Ventura review: Anderson .Paak returns to his old, funkier style with this ode to sunny coastal California
Grammy winning rapper-singer-producer Anderson.Paak released his fourth studio album Ventura, another ode to the sunny coastal California, just months after Oxnard. Though recorded around the same time with Dr Dre as executive producer on both projects, they are stylistically different. Oxnard was in-your-face, leaning heavily on hiphop (a factor that did not go down well with most fans) with big names like Snoop Dogg, J Cole and Kendrick Lamar onboard, but Ventura is more of a warm hug. In an interview with Apple Music’s Zane Lowe, Paak had explained that the former was “made to be gritty” while the latter “was made to be pretty.” Romance is the overarching theme of the easy-going, soul-tinged new album.
Ventura also has some star-studded cameos but they never overpower Paak's presence. The album begins with him begging and pleading for a lover to ‘Come Home’ alongside Outkast’s Andre 3000, who without missing a beat drops a comedic albeit clever verse. “I will show up on a lil' moped/ With a lil' puppy, it'll be fluffy.” ‘Make it Better’ has Smokey Robinson join Paak in the chorus. Paak sings about how with the passage of time he and his significant other have become “strangers in the night/Awkward and uptight”. He wishes to rekindle their relationship and hopes they also want the same. The track gives Robinson’s soulful Motown sound a new touch along with the intimate, cheesy lyrics.
Lalah Hathaway’s smoky voice harmonises with Paak’s rasp on ‘Reachin’ 2 Much’. The beat changes mid-song, giving it a smoother feel as it progresses. Over a colourful medley of brass and string, Paak doubts his lover’s intentions, and in a reference to Erykah Badu’s ‘Next Lifetime’, bids them goodbye. The sexually-charged ‘Winners Circle’ includes a sample of Chazz Palminteri’s dialogue from Robert De Niro’s crime drama A Bronx Tale, “You’re only allowed three great women in your lifetime. They come along like the great fighters, every ten years. Rocky Marciano, Sugar Ray Robinson, Joe Louis.” Paak effortlessly switches from rapping to singing and even drops a snide remark about Trump, along the way (When I get the gushy, I go dumb like the President). His tendency to play with genres is evidenced with the lush, jazzy scat vocals making an appearance in the track.
Without a minute of rest, the end of ‘Winners Circle’ blends into the pure R&B number ‘Good Heels’. It is naughty and conversational as Jazmine Sullivan and Paak talk about covering up their tracks after a night of sneaking around. ‘Yada Yada’, the sixth track, will test your patience with the slow instrumental build-up to Paak humbly rapping about his struggles and finally being at the top of his game. Listen closely and you can feel the smile in his voice, the pride of overcoming roadblocks and finally ending up where he truly belongs.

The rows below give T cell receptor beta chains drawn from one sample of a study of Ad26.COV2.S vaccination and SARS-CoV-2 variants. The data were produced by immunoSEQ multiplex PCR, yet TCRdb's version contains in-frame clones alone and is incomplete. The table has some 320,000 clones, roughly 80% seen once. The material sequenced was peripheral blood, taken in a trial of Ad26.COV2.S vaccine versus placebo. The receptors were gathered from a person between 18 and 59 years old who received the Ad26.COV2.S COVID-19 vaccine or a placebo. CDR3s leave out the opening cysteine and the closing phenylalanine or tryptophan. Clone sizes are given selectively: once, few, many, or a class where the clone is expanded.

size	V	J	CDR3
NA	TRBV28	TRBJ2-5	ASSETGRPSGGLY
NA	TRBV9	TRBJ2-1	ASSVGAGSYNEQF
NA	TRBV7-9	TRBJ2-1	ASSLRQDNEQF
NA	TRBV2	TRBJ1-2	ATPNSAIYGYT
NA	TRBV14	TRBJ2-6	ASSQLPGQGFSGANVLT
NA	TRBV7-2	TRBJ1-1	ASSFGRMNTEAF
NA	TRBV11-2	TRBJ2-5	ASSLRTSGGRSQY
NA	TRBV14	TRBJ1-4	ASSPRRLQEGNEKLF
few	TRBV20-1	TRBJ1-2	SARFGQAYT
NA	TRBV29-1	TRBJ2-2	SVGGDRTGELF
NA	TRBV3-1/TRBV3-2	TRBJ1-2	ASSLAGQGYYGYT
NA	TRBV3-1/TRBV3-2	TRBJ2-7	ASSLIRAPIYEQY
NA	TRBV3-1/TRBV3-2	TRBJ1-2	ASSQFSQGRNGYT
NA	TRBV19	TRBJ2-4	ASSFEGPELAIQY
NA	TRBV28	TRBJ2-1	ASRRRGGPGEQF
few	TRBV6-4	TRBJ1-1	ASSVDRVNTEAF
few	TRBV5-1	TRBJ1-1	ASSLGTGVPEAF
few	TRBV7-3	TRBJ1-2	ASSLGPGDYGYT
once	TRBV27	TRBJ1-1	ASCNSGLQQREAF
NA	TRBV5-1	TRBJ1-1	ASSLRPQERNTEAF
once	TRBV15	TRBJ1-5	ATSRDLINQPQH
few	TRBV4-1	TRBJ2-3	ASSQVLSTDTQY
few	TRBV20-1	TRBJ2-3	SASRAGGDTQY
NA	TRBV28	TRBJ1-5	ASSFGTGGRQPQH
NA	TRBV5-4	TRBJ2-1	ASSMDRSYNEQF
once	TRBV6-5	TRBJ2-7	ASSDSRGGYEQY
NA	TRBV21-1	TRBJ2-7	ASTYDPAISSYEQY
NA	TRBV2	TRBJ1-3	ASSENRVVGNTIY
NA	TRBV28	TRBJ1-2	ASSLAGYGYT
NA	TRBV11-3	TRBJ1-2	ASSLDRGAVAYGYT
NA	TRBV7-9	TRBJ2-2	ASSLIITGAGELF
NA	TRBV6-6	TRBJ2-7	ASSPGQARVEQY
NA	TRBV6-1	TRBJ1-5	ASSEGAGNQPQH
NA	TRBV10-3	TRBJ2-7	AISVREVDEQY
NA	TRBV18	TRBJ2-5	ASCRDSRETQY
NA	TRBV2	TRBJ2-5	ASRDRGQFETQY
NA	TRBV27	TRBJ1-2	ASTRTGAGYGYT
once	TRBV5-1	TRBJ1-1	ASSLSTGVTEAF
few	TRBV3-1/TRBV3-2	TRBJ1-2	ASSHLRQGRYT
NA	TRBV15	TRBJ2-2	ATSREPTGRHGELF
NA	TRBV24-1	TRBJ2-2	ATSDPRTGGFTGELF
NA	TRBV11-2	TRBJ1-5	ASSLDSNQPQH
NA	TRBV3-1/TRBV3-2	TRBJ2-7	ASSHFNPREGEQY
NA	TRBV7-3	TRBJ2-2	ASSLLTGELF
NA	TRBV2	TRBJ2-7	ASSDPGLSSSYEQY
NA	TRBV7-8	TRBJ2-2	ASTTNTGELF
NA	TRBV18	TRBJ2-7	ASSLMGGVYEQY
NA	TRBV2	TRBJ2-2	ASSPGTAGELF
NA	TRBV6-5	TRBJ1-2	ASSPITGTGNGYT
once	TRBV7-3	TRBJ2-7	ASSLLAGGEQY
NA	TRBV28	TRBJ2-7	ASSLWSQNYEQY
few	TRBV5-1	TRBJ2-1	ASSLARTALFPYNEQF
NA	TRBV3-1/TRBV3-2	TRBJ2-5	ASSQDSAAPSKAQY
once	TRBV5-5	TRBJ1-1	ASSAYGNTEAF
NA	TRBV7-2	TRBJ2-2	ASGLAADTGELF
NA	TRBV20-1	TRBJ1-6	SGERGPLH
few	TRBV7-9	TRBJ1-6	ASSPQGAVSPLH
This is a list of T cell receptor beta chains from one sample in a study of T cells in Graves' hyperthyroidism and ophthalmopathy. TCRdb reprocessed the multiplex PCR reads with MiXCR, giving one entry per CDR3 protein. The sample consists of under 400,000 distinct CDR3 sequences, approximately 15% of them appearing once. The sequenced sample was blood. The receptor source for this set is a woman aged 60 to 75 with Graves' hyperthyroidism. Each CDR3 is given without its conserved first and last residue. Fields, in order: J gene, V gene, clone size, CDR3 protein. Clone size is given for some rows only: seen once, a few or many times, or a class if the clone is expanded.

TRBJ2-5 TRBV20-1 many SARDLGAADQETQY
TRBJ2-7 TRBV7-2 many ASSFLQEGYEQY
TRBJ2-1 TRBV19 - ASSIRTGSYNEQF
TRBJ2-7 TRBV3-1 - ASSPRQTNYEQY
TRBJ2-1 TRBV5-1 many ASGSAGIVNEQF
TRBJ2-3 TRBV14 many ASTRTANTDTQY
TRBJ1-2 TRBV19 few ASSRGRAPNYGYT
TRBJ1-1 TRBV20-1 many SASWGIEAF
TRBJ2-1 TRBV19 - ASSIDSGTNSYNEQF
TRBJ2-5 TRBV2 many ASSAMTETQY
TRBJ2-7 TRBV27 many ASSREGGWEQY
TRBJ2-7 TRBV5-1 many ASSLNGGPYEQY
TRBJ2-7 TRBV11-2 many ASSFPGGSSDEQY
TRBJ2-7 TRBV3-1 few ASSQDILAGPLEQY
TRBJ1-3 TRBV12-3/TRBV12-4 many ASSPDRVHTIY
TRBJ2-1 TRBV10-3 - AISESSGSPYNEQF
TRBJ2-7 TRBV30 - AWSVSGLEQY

Usually when an album is nearing the end, it tends to lose its spark, but not with Paak. The energetic ‘King James’, Ventura's first single, is a tribute to LeBron James and Colin Kaepernick, who besides being sports icons are also important role models in the African-American community. Mac DeMarco is sampled in ‘Chosen One’, which could be about finding someone who sticks with him through thick and thin. The amplified hand claps and piano give it a fun spin. The aughties make a comeback in his collaboration with Brandy. The song demands you to crank up the volume and have an impromptu dance party.
Pharell Williams brings an element of playfulness in ‘Twilight’, with the horns playing throughout. For a song that is over three minutes long, it’s disappointing when it comes to an end. Paak, being the heart-eyed mushy individual that he clearly is, thanks his other half here for being the guiding light in moments of darkness. Finally, Ventura closes with ‘What Can We Do?’, featuring the late Nate Dogg.
Ventura exudes a happy, sunny aura just like the musician’s home state. You can feel the emotion in every word and note Paak delivers in the songs. Rap not being his strongest point, he still manages to fold it effortlessly into his singing. Ventura is closer to his older, funkier style and sees him utilise his creative freedom to the maximum. Paak had admitted that Dre let him "have a lot of leeway" on the new record. "I spread my wings on the production and on the writing and on these collaborations," he had told Esquire in March. Ventura is certainly one of his finer works and makes up for where Oxnard faltered, but definitely not at par with Malibu.
Updated Date: Apr 15, 2019 15:27:34 IST